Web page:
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09/29/89 the People of the State of v. Melvin Enoch Et Al.

September 29, 1989





545 N.E.2d 429, 189 Ill. App. 3d 535, 136 Ill. Dec. 905 1989.IL.1579

Appeal from the Circuit Court of Cook County; the Hon. Thomas A. Maloney, Judge, presiding.


JUSTICE QUINLAN delivered the opinion of the court. LaPORTA, J., concurs. PRESIDING JUSTICE EGAN, specially Concurring.


Defendants Robert, Melvin and Jimmie Enoch were charged with the rape and aggravated kidnapping of Sandra Davis on December 6, 1979. The defendants were convicted of both counts following a jury trial before Judge Thomas Maloney in the circuit court of Cook County, held in 1980. This court affirmed the convictions (People v. Enoch (1982), 104 Ill. App. 3d 1203, 437 N.E.2d 944 (unpublished order under Supreme Court Rule 23)), and the Illinois Supreme Court denied leave to appeal. Subsequently, the defendants petitioned the United States District Court for the Northern District of Illinois for a writ of habeas corpus. That court granted defendants' petition and ultimately ordered a new trial for the defendants. United States ex rel. Enoch v. Lane (N.D. Ill. 1984), 581 F. Supp. 423.

The United States District Court ruled that the trial court in the original trial had committed reversible error when it refused to allow a witness, Patricia Griffin, to testify for the defense. The trial court had refused to allow Griffin to testify as a discovery sanction since Griffin was not added to the defense witness list until after the State had rested its case, even though Griffin lived next door to the defendants at the time of the alleged rape, and defendants' mother had been aware of Griffin's potential testimony for some time, but simply had never informed defendants' attorney about that testimony. The district court held that the trial court's sanction amounted to reversible error because Griffin's testimony was crucial to the defense, and the State had failed to show any prejudice to it as a result of the late disclosure. (Enoch, 581 F. Supp. 423.) The district court's order was affirmed by the Seventh Circuit Court of Appeals. United States ex rel. Enoch v. Hartigan (7th Cir. 1985), 768 F.2d 161. *fn1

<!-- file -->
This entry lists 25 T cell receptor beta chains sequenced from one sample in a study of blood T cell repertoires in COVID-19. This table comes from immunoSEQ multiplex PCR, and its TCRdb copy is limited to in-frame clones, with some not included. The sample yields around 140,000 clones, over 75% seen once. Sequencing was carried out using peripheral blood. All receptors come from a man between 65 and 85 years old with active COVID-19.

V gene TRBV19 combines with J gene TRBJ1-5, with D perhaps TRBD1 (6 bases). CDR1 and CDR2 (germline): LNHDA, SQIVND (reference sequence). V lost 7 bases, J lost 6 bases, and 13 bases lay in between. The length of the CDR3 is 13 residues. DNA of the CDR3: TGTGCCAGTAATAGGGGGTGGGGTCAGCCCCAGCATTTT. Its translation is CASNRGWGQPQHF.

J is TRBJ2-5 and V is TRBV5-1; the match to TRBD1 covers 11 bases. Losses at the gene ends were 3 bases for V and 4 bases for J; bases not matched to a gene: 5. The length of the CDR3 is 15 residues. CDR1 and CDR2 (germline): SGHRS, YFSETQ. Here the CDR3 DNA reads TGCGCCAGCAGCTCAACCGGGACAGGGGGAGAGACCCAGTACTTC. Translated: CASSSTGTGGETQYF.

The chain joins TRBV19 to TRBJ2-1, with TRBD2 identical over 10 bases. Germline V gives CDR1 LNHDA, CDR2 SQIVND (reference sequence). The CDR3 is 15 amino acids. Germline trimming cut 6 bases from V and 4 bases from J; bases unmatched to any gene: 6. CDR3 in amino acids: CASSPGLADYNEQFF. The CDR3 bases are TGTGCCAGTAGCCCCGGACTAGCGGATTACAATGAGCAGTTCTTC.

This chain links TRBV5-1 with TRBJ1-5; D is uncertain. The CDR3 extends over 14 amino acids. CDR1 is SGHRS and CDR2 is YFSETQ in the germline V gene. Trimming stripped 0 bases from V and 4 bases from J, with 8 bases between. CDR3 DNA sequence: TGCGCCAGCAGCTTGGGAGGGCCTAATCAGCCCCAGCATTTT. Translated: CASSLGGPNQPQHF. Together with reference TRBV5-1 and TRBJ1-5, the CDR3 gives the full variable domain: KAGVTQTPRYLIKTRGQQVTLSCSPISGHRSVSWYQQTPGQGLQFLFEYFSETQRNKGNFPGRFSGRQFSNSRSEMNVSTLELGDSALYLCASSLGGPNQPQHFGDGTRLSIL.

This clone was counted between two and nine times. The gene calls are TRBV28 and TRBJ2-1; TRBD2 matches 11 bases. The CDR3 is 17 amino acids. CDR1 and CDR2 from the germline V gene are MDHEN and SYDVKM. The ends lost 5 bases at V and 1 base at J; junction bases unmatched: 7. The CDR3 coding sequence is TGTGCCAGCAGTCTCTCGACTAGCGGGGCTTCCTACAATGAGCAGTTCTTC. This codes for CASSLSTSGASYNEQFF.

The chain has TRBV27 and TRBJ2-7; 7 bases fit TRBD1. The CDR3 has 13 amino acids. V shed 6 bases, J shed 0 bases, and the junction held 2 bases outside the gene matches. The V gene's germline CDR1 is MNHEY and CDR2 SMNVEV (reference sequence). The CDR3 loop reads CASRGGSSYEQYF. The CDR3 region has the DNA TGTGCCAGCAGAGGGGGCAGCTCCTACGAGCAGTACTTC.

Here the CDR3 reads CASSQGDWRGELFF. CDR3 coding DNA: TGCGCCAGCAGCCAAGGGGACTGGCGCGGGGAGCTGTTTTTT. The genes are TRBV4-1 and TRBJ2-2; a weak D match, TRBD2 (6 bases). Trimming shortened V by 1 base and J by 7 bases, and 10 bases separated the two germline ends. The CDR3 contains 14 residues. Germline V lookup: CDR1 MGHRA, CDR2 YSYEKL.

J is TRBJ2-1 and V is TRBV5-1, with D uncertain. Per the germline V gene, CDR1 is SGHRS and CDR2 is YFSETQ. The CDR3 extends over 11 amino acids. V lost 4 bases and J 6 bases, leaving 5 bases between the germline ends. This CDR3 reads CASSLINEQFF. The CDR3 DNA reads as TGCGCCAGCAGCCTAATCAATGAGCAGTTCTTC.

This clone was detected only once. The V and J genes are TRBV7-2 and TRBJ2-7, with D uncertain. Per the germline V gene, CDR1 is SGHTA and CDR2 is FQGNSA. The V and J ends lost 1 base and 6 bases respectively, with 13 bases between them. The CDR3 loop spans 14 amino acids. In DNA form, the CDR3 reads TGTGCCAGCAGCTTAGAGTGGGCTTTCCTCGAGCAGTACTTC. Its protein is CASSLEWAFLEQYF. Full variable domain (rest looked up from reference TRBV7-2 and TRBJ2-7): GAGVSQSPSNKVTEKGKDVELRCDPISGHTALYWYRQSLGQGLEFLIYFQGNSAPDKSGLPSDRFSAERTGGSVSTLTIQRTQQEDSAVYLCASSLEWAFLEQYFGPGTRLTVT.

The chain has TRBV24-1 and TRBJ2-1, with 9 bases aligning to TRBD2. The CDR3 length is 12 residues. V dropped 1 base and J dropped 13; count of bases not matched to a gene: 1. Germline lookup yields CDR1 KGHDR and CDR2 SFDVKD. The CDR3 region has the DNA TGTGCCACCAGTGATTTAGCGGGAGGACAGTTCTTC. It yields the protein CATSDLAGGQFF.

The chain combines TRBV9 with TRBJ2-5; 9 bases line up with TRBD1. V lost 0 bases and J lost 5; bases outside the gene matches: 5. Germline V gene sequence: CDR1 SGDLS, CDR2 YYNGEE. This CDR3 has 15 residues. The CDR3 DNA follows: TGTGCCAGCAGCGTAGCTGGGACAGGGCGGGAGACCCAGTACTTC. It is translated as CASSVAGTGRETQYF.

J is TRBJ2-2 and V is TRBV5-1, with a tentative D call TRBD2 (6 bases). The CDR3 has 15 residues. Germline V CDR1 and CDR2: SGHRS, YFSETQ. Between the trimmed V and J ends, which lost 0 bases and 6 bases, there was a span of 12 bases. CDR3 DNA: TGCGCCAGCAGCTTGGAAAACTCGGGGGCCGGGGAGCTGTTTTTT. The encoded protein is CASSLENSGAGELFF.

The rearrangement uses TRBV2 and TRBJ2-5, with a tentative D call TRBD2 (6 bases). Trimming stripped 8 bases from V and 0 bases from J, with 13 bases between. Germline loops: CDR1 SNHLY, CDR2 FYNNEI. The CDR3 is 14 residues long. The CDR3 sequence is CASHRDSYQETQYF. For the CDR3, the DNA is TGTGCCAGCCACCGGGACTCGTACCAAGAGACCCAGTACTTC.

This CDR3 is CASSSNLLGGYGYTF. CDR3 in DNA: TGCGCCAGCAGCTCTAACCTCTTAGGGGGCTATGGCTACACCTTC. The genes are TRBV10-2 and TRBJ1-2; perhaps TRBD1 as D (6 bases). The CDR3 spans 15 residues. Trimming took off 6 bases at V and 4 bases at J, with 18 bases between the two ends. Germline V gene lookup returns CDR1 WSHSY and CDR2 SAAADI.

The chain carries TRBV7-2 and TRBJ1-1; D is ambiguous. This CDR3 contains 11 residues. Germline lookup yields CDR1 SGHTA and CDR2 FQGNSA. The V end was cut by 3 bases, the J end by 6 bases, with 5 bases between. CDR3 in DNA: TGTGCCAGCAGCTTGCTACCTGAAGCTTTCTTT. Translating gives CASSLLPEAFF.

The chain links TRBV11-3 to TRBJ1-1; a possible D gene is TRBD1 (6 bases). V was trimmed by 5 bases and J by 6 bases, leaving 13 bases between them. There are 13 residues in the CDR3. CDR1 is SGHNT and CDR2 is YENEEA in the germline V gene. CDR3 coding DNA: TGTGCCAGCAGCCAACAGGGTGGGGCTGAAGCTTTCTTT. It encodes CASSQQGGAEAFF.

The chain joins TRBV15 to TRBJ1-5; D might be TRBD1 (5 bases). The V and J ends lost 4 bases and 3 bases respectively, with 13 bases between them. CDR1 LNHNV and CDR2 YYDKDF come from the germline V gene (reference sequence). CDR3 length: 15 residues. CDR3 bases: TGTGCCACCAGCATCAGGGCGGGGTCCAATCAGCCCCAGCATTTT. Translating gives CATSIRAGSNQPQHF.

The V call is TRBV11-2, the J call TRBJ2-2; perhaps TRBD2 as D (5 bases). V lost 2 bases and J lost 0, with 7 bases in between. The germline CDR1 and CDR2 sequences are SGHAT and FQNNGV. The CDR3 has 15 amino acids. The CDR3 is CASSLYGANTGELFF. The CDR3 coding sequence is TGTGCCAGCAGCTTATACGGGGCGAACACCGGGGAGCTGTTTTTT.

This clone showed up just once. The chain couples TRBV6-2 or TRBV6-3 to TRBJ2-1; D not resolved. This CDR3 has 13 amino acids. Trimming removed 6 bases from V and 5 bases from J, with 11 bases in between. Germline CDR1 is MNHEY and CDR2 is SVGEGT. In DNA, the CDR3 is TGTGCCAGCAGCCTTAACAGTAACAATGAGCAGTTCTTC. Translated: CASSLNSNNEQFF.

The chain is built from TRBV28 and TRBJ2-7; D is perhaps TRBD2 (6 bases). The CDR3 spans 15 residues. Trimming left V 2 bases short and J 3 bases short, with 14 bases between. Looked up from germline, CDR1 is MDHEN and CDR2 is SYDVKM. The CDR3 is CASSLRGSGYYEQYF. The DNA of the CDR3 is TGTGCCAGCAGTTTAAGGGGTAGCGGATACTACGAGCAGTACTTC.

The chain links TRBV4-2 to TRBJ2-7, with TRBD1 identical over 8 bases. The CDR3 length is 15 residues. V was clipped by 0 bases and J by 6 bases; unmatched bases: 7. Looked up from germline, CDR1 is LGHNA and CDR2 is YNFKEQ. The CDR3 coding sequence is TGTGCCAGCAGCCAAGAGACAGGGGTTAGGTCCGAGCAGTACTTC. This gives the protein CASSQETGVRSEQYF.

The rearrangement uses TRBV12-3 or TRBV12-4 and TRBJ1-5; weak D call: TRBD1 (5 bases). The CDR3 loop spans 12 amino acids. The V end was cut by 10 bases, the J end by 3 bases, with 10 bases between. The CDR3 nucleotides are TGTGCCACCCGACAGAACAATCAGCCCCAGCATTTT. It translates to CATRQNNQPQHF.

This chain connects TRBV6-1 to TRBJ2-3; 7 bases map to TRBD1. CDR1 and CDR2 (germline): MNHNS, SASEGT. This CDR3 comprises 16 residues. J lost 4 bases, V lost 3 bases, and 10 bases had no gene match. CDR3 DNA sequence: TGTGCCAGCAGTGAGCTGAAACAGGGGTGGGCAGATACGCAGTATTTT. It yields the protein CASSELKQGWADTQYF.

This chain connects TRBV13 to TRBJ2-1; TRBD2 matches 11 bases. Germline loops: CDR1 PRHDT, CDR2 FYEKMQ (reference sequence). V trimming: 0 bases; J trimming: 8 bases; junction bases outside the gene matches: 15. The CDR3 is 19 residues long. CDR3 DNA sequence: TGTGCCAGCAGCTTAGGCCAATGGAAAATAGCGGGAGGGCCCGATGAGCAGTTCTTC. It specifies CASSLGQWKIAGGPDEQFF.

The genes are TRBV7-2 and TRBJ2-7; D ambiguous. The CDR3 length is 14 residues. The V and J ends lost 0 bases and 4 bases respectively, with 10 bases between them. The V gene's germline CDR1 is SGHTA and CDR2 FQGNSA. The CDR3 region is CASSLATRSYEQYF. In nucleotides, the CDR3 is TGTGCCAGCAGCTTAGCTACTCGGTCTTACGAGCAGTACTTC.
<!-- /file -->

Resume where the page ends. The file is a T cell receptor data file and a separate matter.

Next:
Subsequently, defendants were retried in a jury trial again before Judge Maloney in 1986. At this trial, Robert and Melvin Enoch were again found guilty of rape and aggravated kidnapping, and Jimmie Enoch was found guilty of rape. The trial Judge then sentenced Robert and Jimmie Enoch to 25 years' imprisonment, and Melvin Enoch to 12 years' imprisonment. Defendants now appeal their convictions to this court.

The retrial of defendants in this case took place in January 1986. In defense counsel's opening statement, he told the jury that he would prove that the victim, Sandra Davis, was a prostitute and that she was working on the night when she was allegedly raped. Defense counsel also said he would show that Davis was beaten by her pimp on the morning of December 6, 1981, for not having the money she was supposed to have earned the night before. He further told the jury that Davis had fabricated her story about being raped in order to explain why she had been beaten. Following opening statements, testimony was heard in the case.

Sandra Davis, the victim, testified that she was 18 years old in December 1979 and on the evening of December 5, 1979, she took the CTA to her cousin's house around 8 p.m. to play cards. Davis said she stayed at her cousin's house until approximately 4 a.m. and then took the CTA home. On her way home from the CTA station, around 5 a.m., Davis walked past 2031 South Clark street in Chicago, a building adjacent to her apartment building at 2030 South Clark. *fn2 When she passed 2031 South Clark, she noticed Robert, also known as "Sunny," and Melvin Enoch. She said she knew Sunny and Melvin but was not friends with them.